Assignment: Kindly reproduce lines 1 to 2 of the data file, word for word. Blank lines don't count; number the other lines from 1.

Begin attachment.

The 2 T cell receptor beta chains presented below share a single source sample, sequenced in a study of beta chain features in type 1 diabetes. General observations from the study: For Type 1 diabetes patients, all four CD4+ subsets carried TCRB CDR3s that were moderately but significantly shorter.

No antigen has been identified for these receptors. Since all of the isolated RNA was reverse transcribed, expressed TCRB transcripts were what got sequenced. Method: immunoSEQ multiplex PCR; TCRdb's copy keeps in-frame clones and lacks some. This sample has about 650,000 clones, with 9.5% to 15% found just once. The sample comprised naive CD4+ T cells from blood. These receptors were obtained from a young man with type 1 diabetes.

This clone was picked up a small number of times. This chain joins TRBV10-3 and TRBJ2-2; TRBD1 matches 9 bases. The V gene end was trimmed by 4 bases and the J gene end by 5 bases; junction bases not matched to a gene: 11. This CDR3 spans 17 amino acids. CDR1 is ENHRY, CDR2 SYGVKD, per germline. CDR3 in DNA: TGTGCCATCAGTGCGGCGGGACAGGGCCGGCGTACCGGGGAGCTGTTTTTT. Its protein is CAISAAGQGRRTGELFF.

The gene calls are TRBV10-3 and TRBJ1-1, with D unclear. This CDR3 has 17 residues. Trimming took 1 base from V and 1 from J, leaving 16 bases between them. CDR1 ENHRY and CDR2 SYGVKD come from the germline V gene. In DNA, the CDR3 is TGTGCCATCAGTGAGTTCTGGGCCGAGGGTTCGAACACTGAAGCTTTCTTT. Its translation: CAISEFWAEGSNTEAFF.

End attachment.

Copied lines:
The 2 T cell receptor beta chains presented below share a single source sample, sequenced in a study of beta chain features in type 1 diabetes. General observations from the study: For Type 1 diabetes patients, all four CD4+ subsets carried TCRB CDR3s that were moderately but significantly shorter.

No antigen has been identified for these receptors. Since all of the isolated RNA was reverse transcribed, expressed TCRB transcripts were what got sequenced. Method: immunoSEQ multiplex PCR; TCRdb's copy keeps in-frame clones and lacks some. This sample has about 650,000 clones, with 9.5% to 15% found just once. The sample comprised naive CD4+ T cells from blood. These receptors were obtained from a young man with type 1 diabetes.